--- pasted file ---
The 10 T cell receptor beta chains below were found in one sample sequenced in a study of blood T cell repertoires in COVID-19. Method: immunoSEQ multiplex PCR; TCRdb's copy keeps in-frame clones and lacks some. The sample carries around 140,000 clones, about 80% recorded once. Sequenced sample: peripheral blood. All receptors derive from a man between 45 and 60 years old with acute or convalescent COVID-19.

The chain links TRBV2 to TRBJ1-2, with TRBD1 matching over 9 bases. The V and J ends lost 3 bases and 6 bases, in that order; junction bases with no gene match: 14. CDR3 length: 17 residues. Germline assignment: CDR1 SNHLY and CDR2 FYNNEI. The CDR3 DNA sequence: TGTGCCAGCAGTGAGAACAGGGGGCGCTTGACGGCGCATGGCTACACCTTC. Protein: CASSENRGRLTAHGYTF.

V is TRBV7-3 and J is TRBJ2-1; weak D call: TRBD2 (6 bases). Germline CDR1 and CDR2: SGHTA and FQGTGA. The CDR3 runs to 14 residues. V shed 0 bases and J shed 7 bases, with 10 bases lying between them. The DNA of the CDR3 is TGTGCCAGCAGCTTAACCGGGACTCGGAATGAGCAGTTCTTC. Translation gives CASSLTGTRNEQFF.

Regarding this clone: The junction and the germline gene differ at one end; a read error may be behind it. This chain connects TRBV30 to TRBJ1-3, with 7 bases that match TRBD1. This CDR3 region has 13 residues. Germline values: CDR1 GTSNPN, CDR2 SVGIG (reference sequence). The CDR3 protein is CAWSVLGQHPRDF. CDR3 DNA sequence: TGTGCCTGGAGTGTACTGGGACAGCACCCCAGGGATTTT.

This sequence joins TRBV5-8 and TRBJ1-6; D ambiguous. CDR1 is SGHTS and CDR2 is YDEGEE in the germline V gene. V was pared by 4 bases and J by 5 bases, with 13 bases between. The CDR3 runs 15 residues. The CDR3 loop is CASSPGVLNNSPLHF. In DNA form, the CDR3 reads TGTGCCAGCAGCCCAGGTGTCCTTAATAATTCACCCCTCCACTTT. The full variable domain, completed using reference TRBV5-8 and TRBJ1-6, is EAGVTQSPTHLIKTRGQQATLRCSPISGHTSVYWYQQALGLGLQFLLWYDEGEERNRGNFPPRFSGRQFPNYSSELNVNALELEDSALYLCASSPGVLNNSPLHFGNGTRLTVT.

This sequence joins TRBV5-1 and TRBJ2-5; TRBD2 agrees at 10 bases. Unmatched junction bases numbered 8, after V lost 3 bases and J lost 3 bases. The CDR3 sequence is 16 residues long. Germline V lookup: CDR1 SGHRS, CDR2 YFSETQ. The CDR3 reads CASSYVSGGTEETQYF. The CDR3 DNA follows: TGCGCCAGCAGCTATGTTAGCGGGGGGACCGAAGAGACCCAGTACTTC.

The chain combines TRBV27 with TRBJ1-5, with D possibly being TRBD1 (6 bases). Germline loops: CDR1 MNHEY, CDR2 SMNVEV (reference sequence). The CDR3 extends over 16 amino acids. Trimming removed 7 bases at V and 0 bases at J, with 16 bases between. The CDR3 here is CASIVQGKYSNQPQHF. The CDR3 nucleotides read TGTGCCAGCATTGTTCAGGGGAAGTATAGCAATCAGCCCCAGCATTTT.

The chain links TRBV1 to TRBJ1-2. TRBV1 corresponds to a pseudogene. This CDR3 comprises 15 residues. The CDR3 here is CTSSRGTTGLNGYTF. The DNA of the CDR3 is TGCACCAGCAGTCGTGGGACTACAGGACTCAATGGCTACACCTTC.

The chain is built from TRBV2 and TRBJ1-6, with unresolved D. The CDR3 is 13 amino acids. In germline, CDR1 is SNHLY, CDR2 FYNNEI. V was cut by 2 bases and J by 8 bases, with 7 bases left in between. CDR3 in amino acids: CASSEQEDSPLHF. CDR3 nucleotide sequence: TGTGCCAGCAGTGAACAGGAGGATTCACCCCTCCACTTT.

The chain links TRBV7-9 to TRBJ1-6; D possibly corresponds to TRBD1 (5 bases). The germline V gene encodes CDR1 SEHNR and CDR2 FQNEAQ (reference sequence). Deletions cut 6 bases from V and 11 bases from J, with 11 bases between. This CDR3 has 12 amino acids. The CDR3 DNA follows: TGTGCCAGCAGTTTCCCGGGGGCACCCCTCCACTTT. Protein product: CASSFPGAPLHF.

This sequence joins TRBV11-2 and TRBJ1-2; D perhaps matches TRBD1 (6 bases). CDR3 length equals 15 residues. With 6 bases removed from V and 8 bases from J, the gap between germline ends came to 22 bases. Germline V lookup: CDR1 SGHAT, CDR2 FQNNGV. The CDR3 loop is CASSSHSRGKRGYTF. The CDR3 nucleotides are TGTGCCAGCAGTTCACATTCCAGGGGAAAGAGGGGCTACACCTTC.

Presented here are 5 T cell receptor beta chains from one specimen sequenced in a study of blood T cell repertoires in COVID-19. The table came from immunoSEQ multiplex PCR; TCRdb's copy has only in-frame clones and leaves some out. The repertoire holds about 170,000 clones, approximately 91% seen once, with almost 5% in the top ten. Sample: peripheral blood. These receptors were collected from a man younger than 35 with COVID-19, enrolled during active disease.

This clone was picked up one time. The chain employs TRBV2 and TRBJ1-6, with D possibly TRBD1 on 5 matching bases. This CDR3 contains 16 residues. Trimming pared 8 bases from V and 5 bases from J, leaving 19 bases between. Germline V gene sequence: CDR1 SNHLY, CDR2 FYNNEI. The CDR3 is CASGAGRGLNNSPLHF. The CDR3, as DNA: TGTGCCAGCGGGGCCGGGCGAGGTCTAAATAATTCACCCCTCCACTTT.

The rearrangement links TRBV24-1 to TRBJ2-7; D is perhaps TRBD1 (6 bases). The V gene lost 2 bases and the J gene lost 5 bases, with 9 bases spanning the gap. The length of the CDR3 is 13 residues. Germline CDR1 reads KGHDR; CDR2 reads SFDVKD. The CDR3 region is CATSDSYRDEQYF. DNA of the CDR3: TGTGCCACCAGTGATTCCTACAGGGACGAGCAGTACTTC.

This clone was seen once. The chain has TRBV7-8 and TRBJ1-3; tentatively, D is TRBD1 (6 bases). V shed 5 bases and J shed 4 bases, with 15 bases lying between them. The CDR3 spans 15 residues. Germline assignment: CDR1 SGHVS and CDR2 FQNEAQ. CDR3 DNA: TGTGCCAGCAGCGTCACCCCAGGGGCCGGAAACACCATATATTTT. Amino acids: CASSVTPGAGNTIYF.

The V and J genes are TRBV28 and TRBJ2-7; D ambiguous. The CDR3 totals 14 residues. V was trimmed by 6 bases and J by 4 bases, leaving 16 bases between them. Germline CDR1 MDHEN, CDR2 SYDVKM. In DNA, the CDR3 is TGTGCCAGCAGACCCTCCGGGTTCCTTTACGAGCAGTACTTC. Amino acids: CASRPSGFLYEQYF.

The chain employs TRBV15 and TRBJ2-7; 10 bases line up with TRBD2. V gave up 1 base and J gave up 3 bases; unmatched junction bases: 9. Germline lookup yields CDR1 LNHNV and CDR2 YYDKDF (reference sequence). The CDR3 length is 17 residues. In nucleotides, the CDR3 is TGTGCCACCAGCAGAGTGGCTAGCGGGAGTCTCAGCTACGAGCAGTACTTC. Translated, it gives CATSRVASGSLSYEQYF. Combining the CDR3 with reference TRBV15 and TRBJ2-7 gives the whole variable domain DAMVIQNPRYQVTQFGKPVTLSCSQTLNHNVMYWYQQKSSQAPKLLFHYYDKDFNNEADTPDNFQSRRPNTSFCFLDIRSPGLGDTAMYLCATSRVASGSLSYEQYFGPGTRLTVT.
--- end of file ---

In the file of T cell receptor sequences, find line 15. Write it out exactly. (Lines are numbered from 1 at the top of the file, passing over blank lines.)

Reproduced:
This clone was seen once. The chain has TRBV7-8 and TRBJ1-3; tentatively, D is TRBD1 (6 bases). V shed 5 bases and J shed 4 bases, with 15 bases lying between them. The CDR3 spans 15 residues. Germline assignment: CDR1 SGHVS and CDR2 FQNEAQ. CDR3 DNA: TGTGCCAGCAGCGTCACCCCAGGGGCCGGAAACACCATATATTTT. Amino acids: CASSVTPGAGNTIYF.